Most of us take for granted both the creativity of children and its subsequent loss. We do not try to understand, let alone prevent, this loss. Yet the disappearance of creativity is not a mystery; the explanation lies in a query that Jules Henry (1963), an American anthropologist, once made: What would happen, he asked,
if all through school the young were provoked to question the Ten Commandments, the sanctity of revealed religion” the foundations of patriotism, the profit motive, the two party system, monogamy, the laws of incest, and so on …. (p.288)
The answer to Henry’s question is clear: society, its institutions, and the organizations operating within it would be radically transformed by the inquisitive generation thus produced. Herein lies the rub: most of the affluent do not want to transform society or its parts. They would rather sacrifice what future social progress creative minds might bring about than run the risk of losing the products of previous progress that less creative minds are managing to preserve. The principal beneficiaries of contemporary society do not want to risk the loss of the benefits they now enjoy. Therefore, they, and the educational institutions they control, suppress creativity before children acquire the competence that, together with creativity, would enable them to bring about radical social transformations. Most adults fear that the current form and functioning of our society, its institutions, and the organizations within it could not survive the simultaneous onslaught of youthful creativity and competence. Student behavior in the 1960s convinced them of this.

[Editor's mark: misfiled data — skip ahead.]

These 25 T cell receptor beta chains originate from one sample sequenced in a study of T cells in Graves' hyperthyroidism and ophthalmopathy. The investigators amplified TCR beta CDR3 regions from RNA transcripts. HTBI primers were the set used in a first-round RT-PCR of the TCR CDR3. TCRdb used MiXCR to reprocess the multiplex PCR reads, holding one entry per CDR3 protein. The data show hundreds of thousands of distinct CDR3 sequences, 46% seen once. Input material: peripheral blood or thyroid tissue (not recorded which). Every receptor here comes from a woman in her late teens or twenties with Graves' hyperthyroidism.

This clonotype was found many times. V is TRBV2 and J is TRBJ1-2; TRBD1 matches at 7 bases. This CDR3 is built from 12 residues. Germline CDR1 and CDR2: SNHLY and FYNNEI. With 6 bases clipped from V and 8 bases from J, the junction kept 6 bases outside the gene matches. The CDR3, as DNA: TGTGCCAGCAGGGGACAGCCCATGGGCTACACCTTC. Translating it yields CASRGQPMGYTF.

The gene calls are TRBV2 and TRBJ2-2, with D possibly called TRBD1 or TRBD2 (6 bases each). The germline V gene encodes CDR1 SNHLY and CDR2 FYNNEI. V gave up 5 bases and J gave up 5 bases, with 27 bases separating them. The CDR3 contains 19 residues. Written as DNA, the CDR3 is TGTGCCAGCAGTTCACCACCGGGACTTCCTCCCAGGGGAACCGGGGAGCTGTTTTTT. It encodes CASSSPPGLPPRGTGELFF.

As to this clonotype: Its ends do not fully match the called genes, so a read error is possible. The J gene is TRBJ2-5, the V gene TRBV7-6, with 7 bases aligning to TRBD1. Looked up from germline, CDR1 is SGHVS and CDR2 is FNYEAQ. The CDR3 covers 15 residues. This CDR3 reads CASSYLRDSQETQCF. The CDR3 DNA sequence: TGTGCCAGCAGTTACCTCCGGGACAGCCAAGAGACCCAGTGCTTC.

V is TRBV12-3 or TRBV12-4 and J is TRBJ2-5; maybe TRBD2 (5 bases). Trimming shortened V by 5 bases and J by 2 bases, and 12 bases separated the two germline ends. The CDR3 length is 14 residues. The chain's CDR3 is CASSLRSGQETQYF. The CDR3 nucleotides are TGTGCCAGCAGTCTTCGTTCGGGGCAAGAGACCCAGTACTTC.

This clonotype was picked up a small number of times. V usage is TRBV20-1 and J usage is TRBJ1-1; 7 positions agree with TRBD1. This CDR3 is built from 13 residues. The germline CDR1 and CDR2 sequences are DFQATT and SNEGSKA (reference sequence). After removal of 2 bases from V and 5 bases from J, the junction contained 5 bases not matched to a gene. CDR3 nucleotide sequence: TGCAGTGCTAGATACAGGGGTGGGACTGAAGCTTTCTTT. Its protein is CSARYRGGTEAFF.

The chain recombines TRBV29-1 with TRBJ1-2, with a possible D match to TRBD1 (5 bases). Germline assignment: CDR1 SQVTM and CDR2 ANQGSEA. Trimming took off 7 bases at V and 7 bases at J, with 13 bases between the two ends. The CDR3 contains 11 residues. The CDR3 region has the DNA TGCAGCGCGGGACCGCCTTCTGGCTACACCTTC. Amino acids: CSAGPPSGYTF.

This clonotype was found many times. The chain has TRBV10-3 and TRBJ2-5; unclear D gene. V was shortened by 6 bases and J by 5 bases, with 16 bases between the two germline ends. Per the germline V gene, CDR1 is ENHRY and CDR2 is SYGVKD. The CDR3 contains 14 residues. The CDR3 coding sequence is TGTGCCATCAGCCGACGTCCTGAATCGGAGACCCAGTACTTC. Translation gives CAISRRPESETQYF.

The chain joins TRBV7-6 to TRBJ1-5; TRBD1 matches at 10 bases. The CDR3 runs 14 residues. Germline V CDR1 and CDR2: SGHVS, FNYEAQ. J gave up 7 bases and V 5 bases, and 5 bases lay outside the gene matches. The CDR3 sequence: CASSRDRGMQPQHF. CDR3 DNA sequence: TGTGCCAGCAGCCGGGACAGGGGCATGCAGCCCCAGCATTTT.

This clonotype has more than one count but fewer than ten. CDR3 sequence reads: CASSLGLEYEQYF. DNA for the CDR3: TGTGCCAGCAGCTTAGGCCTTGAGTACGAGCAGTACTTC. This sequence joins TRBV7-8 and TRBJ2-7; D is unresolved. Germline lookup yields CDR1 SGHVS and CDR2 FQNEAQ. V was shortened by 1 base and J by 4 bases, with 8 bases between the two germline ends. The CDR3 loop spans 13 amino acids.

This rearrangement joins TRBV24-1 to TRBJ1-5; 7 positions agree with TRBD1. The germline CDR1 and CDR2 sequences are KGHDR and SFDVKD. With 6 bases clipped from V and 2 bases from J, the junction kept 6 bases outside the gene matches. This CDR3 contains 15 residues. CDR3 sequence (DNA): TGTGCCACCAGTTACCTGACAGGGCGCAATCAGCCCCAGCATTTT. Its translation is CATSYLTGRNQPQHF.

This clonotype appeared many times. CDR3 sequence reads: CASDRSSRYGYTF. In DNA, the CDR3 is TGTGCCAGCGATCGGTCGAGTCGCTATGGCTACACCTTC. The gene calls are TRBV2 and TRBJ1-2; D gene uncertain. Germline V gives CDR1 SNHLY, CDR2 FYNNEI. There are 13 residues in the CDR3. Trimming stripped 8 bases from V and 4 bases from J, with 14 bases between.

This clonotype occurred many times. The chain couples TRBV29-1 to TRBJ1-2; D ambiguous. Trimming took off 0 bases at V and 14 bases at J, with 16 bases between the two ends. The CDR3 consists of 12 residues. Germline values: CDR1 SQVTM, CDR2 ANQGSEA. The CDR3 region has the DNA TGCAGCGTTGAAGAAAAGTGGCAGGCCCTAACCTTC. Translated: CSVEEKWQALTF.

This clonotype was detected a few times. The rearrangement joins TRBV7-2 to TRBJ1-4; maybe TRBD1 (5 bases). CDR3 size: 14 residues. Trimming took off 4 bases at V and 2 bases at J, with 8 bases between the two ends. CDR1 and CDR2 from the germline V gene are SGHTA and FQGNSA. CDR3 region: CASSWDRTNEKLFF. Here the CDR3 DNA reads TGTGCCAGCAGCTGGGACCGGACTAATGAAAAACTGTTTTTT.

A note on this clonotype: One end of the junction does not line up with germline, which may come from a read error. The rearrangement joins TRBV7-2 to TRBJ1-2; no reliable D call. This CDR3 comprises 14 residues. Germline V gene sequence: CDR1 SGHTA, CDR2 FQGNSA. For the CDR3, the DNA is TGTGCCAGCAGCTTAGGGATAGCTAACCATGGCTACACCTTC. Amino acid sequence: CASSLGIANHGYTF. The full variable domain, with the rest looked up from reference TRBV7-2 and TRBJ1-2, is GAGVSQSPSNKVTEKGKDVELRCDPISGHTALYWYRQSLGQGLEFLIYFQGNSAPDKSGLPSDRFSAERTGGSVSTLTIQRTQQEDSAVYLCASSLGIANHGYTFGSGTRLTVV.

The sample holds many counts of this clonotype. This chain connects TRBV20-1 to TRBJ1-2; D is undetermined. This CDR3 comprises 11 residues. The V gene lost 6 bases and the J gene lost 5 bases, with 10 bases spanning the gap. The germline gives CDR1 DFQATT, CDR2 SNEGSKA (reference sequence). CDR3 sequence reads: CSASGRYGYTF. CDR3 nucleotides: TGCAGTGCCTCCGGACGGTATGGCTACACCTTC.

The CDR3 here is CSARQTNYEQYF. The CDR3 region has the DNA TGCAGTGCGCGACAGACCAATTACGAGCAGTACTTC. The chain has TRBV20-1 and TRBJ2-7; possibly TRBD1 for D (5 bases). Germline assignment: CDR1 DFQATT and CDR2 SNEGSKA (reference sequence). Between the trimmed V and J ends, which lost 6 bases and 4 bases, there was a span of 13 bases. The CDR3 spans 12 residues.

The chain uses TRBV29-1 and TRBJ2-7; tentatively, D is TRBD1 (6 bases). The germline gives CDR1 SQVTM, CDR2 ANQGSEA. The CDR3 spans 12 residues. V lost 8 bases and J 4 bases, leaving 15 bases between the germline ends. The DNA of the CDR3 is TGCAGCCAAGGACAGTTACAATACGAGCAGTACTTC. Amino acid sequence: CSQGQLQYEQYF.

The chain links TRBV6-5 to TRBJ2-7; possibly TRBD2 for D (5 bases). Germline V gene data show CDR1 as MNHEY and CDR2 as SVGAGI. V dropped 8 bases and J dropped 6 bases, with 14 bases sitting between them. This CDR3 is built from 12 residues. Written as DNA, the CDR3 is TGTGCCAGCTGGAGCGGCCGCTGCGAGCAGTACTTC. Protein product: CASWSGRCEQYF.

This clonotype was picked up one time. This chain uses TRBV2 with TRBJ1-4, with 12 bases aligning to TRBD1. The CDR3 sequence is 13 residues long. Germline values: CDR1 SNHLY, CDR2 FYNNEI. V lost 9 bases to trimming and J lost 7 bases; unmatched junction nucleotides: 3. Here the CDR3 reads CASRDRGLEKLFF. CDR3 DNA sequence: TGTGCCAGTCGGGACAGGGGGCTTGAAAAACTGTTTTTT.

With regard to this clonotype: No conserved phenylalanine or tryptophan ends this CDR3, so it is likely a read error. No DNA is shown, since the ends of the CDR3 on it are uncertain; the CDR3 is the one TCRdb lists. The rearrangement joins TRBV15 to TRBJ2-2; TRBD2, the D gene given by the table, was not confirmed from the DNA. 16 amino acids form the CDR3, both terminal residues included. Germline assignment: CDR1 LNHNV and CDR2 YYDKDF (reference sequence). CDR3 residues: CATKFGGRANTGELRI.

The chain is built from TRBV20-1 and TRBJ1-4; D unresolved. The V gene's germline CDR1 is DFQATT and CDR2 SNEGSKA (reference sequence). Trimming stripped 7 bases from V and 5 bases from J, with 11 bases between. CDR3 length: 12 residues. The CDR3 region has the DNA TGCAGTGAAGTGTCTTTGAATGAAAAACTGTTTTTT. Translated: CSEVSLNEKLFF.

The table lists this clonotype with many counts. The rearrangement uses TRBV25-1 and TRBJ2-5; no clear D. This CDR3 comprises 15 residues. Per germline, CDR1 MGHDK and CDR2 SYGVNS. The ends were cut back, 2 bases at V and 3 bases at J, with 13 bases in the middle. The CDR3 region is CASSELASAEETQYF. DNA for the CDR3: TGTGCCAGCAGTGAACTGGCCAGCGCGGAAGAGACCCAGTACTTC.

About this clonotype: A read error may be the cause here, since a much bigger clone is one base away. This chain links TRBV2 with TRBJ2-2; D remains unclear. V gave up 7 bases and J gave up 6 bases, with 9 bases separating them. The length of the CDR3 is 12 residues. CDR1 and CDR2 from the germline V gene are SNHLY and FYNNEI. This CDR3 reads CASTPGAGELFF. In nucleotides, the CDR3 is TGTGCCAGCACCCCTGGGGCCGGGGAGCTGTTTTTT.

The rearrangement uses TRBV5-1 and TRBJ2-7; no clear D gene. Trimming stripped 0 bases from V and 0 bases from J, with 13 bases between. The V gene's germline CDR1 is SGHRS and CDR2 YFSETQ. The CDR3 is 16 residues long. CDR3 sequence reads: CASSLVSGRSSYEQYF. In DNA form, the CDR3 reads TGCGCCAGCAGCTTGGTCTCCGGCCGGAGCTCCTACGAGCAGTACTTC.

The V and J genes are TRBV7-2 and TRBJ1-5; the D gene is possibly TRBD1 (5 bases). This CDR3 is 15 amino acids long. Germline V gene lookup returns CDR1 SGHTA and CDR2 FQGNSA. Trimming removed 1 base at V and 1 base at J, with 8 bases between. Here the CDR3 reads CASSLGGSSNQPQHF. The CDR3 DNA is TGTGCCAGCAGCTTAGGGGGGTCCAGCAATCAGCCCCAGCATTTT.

(Ackoff, 1978, p. 4)